On Sunday, we headed north of Ellensburg to the towns of Cle Elum and Roslyn.  They are both classic Oregon towns with much character and a coal mining heritage.  Cle Elum has a few interesting buildings, but the main attraction seems to be a highly rated bakery (closed on Sunday) andGlondo’s Sausage Co”. I also wished I could have visited the “Telephone Museum” and had a beer at “The Caboose” bar.

The Telephone Museum

Interesting old ghost signs

Glondo's Sausage Co.

The Caboose

The town of Roslyn was very cool, I have elevated it to my favorite places.  It was the first day of their Farmers Market which was one of the best we have been to.  The original buildings in town have somehow survived and have been left mostly original or at least tastefully redone.  The downtown was packed with people, there were several good restaurants, interesting shops and live music going on.  We heard a woman playing guitar and singing beautifully at a bar on the edge of the market and stopped for a beer.  She had a great voice and was doing classic stuff, even Bob Dylan and doing them well.  “The Brick” bar  which claims to be the oldest continuously operating bar in Washington has a running water trough that runs along the bar floor that originally was used as a spittoon.  It was thought to be more sanitary ?  We wanted to eat there, but there wasn’t an empty seat in the house, so we settled for the beautiful “Roslyn Cafe”, not too shabby, which is another local favorite.  Roslyn has been used in several movies and most notably in the CBS television series Northern Exposure where it portrayed the fictional town of Cicely, Alaska.

This Farmers Market is a great one

The Hula Hoop girl was interesting

The famous much photographed Roslyn Cafe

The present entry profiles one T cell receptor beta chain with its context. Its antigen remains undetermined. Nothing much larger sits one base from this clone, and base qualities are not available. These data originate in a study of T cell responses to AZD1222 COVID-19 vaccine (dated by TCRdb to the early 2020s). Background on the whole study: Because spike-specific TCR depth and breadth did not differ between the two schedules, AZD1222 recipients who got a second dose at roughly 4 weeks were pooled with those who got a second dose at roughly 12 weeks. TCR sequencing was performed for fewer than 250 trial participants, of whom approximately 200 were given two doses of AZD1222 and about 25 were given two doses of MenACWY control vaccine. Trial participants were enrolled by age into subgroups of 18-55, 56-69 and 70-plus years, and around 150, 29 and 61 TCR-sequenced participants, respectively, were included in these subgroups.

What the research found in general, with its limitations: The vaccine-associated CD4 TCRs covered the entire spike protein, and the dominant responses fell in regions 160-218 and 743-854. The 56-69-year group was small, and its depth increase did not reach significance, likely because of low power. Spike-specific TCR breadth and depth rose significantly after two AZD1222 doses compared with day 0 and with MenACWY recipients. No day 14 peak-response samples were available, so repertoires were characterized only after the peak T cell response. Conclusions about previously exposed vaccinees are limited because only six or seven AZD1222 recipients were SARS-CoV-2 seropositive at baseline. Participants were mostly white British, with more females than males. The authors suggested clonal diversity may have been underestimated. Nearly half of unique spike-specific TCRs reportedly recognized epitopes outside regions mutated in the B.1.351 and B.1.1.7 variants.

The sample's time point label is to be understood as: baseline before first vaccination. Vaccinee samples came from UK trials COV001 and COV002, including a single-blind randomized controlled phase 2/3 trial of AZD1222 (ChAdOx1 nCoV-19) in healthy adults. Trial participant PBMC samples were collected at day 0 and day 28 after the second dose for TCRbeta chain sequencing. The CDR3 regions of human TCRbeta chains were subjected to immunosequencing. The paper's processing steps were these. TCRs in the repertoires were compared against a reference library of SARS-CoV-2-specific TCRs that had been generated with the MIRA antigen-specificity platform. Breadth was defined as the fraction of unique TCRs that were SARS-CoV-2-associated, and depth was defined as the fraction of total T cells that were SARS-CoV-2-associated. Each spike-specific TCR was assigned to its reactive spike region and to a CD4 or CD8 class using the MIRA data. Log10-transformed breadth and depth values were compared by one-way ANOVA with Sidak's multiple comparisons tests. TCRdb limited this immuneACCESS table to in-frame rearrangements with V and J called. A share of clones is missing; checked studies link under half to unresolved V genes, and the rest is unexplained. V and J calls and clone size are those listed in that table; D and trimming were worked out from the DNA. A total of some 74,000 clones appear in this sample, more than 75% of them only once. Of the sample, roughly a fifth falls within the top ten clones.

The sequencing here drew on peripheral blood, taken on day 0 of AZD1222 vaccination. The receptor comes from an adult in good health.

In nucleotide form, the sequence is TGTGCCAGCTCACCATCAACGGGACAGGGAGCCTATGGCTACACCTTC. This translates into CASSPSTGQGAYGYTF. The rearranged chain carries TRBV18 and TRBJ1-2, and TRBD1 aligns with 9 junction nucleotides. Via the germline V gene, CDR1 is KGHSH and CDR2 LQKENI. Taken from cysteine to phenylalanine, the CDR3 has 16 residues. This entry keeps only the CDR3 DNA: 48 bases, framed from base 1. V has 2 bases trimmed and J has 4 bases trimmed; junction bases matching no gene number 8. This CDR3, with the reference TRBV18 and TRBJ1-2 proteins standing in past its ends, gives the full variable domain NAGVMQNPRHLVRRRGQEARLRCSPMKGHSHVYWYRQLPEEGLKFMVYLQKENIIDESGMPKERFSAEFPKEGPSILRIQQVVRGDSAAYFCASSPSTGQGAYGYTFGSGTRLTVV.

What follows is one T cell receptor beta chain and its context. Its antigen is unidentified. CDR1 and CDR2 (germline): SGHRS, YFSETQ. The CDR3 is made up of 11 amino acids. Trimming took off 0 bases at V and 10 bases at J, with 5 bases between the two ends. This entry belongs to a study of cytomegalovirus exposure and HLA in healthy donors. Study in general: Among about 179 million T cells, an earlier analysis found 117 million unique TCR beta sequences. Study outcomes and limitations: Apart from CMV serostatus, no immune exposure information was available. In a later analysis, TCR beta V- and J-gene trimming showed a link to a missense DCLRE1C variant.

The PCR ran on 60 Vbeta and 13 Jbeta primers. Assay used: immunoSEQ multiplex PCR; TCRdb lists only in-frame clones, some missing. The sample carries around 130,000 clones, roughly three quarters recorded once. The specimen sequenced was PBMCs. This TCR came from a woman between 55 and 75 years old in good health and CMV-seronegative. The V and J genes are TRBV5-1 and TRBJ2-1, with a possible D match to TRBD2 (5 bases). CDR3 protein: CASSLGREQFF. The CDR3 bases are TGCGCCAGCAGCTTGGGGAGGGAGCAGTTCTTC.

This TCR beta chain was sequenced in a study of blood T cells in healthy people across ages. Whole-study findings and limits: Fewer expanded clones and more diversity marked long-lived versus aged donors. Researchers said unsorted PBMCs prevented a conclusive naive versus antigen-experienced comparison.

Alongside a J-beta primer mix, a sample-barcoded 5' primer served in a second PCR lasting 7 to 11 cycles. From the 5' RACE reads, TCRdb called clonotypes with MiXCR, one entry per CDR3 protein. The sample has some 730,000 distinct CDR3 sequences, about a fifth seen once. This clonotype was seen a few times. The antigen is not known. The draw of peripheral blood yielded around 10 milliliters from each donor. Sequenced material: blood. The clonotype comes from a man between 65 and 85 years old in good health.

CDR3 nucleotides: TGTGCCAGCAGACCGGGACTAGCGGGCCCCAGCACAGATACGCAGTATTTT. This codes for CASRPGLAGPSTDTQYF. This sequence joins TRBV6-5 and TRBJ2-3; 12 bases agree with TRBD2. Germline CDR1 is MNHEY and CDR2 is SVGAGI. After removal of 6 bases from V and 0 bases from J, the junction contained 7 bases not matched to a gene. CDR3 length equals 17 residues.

Entrance to The Brick

Our beautiful campsite turned somewhat "bad" when a group of somewhat trashy young ladies pitched their tents next door.  It must be a girls gone wild weekend event or something.  They were swilling beer, talking trash, (the language made me blush) and playing country and rap music rather loudly.  I really didn’t care to see that sun burned, fat one in the bikini with the cigarette hanging out of her mouth either !  This is a hidden peril of staying in a rustic campground on a weekend.  

Everywhere we go seems to next to a rail line, this campground has one across the river, the trains are not frequent and they don’t blow the horn, but lots of wheel noise.  Many RV’ers complain bitterly in campground reviews about train noise, but it doesn’t bother us much, in fact I sort of like it.

Does the noise doesn't bother the fish ?

The Yakama Indian Tribe has a large reservation southwest of the city of Yakima.  This is huge Cherry and Hops growing country with extensive fields and warehouse buildings.  This area produces approximately 75% of the Hops used in the country primarily for beer brewing.

I traveled to the town of Toppenish in the center of all this agriculture to take a look at the murals.  Toppenish claims to be a city of museums and murals and they aren’t lying.  They have 70 plus professionally done historic murals around town along with the “Hop Museum”, the “Northern Pacific Railway Museum” and the “Yakima Tribe cultural Center”.  The city is entirely on Indian Reservation land, but seems to be inhabited mostly by hispanic farm workers.

Great mural on the Safeway Market

Mural depicting the Indian treaty of 1855

Interesting figues painted in all the windows

A favorite indian gambling game

Mural of famous Chiefs

Alex McCoy, a famous Yakama Chief and horseman

The Hops Museum

The entire landscape in this part of the country is volcanic in origin and I'm thinking if these mountain chains were to erupt again, it would probably be the end ? Of course, not much chance of that in our lifetime, they say, but that day will come and our civilization will end up like the dinosaurs, my sobering thought for the day.

With that in mind, our next stop is Mt. Rainer National Park, considered to be an active Volcano;

Twinkles and Slick